How To Transfer a Liquor License in Florida
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Looking to Transfer a Liquor Permit in Florida?
If your thinking about transferring a liquor license in the State of Florida, there are some important things that you should know. The team of hospitality lawyers at Sawan & Sawan have years of experience navigating State hospitality laws and can help aid you through what can be a confusing and highly technical process. Our team of Florida Liquor License lawyers created this guide to help explain the basic information about transferring a liquor license in Florida. To begin, Florida Statute §561.32 states that:
Licenses issued under the provisions of the Beverage Law shall not be transferable except when a licensee has made a bona fide sale of the business which he or she is so licensed to conduct, he or she may obtain a transfer of such license to the purchaser of the business, provided the application of the purchaser is approved by the division in accordance with the same procedure provided for in ss. 561.17, 561.18, 561.19, and 561.65
When an applicant applies for a liquor permit transfer in Florida, they must sign an affidavit attesting that the application was made because a “bona fide sale in good faith has been made to the within applicant of the business for which the foregoing transfer of license is sought.” While there is no bright line definition of when a transfer is considered a bona fide sale, it’s wise to discuss with a qualified Florida Liquor License Attorney about the specific details of your transaction.
Wondering What Type of Permit You Need?
Types of Liquor Permits in Florida
What is a "Bona fide Sale"?
The term “Bona Fide Sale” is especially important when you are transferring a liquor permit in Florida, as the statute authorizing transfers makes it a requirement. While not always subject to exact definition, the general concept of a bona fide sale under Florida law is as follows:
Not All Permits Are Eligible for Transfer
Florida law requires that a permit holder maintain the operation of an alcohol permitted business in order to retain those privileges. Failure to follow the strict time guidelines can result in revocation or suspension – which can have major effects on the transferability of a license in Florida. Specifically, Section 561.29(1)(i), Florida Statutes states that:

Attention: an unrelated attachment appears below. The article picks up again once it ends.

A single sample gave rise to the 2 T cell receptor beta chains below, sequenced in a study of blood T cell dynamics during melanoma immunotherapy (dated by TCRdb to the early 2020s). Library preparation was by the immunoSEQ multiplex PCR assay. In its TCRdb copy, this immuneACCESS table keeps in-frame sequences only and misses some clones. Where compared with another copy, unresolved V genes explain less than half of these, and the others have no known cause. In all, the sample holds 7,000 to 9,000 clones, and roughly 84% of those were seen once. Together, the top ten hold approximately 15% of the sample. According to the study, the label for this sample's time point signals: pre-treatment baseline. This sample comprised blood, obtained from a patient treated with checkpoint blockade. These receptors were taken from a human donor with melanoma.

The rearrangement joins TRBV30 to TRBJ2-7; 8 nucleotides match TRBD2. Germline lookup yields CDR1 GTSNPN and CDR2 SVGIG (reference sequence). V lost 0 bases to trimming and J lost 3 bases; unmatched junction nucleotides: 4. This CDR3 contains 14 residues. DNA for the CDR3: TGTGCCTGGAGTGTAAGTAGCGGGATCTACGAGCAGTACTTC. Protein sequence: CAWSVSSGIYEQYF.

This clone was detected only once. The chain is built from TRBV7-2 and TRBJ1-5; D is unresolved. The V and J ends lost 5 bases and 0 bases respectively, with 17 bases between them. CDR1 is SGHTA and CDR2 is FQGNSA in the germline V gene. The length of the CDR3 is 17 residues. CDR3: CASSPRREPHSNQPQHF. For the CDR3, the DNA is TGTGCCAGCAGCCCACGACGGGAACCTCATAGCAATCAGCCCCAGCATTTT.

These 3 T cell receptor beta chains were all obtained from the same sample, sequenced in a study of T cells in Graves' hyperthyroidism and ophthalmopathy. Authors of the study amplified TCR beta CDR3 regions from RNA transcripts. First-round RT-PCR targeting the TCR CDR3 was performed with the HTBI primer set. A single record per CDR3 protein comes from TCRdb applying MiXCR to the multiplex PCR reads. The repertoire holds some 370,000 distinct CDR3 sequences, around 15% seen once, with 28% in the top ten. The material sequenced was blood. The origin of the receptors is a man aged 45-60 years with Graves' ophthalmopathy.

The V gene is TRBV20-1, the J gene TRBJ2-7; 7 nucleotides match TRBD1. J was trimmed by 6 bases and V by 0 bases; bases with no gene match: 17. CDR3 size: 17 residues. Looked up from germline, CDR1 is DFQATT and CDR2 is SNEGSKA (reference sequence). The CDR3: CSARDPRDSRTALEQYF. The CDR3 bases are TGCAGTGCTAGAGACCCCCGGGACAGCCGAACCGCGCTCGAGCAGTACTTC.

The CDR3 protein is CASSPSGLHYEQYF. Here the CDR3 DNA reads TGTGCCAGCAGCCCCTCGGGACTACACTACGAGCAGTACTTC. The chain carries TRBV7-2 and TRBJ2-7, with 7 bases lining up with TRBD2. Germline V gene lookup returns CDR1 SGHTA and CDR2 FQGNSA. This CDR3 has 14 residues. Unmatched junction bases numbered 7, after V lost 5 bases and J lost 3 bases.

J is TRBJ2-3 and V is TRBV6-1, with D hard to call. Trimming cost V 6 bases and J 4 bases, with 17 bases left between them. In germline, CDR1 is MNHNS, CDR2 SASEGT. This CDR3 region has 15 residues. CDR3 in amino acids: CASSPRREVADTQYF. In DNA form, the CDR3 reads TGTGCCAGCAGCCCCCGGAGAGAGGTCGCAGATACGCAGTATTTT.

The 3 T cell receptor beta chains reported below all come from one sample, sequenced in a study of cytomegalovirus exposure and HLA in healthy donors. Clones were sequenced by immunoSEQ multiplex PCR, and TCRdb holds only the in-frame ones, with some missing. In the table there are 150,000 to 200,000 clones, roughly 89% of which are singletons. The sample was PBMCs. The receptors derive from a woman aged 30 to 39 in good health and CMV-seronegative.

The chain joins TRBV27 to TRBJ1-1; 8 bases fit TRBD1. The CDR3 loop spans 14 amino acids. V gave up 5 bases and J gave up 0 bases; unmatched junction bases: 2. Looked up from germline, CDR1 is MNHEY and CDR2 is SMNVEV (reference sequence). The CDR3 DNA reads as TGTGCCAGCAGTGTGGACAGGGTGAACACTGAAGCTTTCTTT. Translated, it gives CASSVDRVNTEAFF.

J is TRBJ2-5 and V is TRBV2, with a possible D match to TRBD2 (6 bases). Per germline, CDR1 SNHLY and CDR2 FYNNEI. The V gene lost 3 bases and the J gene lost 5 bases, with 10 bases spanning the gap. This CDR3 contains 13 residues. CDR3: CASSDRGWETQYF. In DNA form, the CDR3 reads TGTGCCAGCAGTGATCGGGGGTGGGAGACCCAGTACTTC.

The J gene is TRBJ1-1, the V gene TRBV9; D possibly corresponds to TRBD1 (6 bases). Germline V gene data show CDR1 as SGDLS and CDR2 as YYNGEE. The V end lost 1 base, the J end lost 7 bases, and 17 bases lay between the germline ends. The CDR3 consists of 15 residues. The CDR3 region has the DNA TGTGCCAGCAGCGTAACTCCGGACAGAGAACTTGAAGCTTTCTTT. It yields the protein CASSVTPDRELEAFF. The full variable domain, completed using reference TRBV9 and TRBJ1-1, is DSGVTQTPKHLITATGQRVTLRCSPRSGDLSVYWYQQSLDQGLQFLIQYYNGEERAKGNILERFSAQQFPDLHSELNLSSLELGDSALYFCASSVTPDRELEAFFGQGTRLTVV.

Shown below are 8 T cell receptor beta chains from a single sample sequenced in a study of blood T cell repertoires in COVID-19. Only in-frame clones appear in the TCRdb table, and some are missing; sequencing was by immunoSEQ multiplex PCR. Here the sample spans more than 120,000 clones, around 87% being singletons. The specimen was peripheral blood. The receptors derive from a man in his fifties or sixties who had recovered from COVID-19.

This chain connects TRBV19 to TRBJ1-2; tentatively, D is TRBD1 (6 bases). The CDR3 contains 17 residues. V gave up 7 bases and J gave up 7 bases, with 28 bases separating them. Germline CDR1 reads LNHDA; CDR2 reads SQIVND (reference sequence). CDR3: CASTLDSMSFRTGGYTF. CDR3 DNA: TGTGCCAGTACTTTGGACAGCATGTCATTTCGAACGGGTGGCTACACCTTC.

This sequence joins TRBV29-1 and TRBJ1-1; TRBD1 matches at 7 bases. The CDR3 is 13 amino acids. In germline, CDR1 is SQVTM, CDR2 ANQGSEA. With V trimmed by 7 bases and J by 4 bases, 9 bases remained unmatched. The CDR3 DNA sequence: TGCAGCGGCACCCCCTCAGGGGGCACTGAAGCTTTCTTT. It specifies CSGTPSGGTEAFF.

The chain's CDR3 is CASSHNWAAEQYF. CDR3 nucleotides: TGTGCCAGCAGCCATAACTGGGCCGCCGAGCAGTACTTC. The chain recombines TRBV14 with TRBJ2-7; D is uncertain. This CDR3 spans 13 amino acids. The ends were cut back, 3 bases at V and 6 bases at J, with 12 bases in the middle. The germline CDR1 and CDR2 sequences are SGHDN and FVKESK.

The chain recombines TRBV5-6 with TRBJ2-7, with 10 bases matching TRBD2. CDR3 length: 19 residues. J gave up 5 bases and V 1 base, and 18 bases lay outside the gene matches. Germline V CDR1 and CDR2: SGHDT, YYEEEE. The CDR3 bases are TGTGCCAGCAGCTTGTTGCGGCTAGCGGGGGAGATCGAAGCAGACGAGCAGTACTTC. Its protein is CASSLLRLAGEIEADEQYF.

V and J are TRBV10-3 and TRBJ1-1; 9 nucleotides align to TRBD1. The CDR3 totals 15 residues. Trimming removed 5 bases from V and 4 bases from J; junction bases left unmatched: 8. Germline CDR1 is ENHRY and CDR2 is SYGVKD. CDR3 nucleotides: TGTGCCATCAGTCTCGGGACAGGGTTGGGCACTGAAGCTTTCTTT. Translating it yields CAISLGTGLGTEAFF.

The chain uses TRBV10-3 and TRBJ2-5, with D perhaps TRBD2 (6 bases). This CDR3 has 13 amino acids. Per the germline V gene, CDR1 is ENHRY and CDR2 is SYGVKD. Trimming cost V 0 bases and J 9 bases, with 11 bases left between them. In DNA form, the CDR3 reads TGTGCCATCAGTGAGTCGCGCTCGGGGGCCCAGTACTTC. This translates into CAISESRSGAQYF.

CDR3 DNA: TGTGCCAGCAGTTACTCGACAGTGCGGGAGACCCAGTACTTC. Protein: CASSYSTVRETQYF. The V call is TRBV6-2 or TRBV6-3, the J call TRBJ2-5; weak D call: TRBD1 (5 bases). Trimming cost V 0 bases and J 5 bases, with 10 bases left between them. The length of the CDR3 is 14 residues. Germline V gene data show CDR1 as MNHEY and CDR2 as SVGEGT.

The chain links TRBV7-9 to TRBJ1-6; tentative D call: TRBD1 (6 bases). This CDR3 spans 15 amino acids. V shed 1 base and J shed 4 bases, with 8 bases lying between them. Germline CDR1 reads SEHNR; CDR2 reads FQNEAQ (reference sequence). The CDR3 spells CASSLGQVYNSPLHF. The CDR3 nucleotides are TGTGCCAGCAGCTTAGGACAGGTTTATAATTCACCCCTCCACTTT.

failure to maintain licensed premises in an active manner in which the licensed premises are open for the bona fide sale of authorized alcoholic beverages during regular business hours of at least eight (8) hours a day for a period of 210 days or more during any 12- month period in a manner so as to maximize sales and tax revenues thereon, may result in this license being revoked or suspended.
As a result, it’s vital that you work with all of the parties to a bona fide sale of a liquor license in Florida to establish compliance with this law – and many other Florida laws – that may affect transferability of a permit. If you need assistance with this, please give our team of Florida Liquor License lawyers a call today to schedule a free consultation.
The Florida Liquor License Transfer Process
In Florida, the law holds that every business or individual that sells alcohol is required to apply for and obtain a license issued by the Florida Division of Alcoholic Beverages and Tobacco, Bureau of Licensing. The process of transferring a liquor permit in Florida is a formal, often complicated legal process that requires knowledge and awareness of a patchwork of rules and regulation governing the license itself, the business operations and the application or transfer of a license. In general, the basic process includes a number of key steps involving documentation regarding location, zoning, right to occupancy, corporate disclosures and more.
Step 1: Obtain the ABT 6002 Application
The first step in the process involves obtaining and completing the appropriate transfer form and sending it to the Division of Alcoholic Beverages and Tobacco. It’s important that you complete this application thoroughly and completely to avoid delays in processing. It’s similarly important to make sure that you answer everything fully and truthfully. While it’s the best practice to make sure everything is correct the first time, the State will review the application for errors and omissions and may give you a chance to correct the issue.